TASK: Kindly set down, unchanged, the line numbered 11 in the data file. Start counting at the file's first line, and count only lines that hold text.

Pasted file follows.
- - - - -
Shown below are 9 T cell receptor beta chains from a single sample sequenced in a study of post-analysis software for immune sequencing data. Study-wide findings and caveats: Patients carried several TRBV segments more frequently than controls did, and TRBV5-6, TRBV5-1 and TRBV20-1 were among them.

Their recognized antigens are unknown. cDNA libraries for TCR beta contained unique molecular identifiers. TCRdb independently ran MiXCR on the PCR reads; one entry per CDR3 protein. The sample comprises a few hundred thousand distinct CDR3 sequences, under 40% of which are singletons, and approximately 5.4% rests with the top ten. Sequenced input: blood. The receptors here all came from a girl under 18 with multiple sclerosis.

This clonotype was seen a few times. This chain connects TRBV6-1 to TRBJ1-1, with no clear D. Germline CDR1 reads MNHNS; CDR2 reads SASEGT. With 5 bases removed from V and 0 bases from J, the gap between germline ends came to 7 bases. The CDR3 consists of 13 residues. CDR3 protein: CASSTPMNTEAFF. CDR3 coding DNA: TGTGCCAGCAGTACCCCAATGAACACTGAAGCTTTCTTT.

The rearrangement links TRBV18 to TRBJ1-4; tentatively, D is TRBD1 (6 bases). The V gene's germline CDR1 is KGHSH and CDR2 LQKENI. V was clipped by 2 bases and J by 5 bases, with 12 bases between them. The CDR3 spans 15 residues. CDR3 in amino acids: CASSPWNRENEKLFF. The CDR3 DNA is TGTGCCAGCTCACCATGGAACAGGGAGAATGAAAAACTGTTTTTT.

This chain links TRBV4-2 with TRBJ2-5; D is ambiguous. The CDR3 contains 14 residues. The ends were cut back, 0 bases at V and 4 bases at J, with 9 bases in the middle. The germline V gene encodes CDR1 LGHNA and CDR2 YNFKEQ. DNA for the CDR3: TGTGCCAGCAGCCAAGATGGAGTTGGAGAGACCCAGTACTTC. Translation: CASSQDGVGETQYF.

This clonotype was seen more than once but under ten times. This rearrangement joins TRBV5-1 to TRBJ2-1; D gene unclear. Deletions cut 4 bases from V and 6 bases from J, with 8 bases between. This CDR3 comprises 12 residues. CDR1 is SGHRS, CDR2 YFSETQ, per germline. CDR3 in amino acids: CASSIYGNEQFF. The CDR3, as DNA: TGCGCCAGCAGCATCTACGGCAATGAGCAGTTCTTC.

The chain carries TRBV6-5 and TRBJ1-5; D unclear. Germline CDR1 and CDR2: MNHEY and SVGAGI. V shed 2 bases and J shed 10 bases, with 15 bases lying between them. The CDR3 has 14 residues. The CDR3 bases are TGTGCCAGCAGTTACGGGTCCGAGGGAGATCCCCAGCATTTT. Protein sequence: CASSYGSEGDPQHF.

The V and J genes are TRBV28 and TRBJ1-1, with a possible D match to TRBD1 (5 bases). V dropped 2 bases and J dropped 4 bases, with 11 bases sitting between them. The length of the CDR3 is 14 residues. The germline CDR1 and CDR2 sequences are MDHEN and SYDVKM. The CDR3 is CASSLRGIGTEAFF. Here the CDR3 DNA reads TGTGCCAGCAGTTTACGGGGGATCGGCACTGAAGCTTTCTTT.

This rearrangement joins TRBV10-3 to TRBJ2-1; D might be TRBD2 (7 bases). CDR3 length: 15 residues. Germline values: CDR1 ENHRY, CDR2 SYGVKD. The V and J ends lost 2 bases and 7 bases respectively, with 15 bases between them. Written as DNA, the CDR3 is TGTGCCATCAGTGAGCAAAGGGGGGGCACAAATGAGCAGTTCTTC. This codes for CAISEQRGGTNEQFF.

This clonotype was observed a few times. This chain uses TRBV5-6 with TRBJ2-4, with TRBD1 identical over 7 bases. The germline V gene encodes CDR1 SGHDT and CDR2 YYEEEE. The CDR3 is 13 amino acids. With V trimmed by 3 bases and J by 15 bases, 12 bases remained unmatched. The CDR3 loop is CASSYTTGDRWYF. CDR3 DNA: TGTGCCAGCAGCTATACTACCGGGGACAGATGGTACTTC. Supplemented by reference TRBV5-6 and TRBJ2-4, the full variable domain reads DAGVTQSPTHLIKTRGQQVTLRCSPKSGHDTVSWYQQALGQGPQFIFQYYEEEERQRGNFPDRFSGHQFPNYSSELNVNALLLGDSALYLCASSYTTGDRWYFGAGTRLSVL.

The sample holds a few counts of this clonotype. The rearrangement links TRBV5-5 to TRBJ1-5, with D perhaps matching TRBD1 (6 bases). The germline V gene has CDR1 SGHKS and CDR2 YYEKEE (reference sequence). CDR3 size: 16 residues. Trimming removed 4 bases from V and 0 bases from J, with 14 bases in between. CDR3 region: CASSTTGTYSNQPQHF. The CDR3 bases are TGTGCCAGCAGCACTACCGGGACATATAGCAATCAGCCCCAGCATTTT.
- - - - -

The sample holds a few counts of this clonotype. The rearrangement links TRBV5-5 to TRBJ1-5, with D perhaps matching TRBD1 (6 bases). The germline V gene has CDR1 SGHKS and CDR2 YYEKEE (reference sequence). CDR3 size: 16 residues. Trimming removed 4 bases from V and 0 bases from J, with 14 bases in between. CDR3 region: CASSTTGTYSNQPQHF. The CDR3 bases are TGTGCCAGCAGCACTACCGGGACATATAGCAATCAGCCCCAGCATTTT.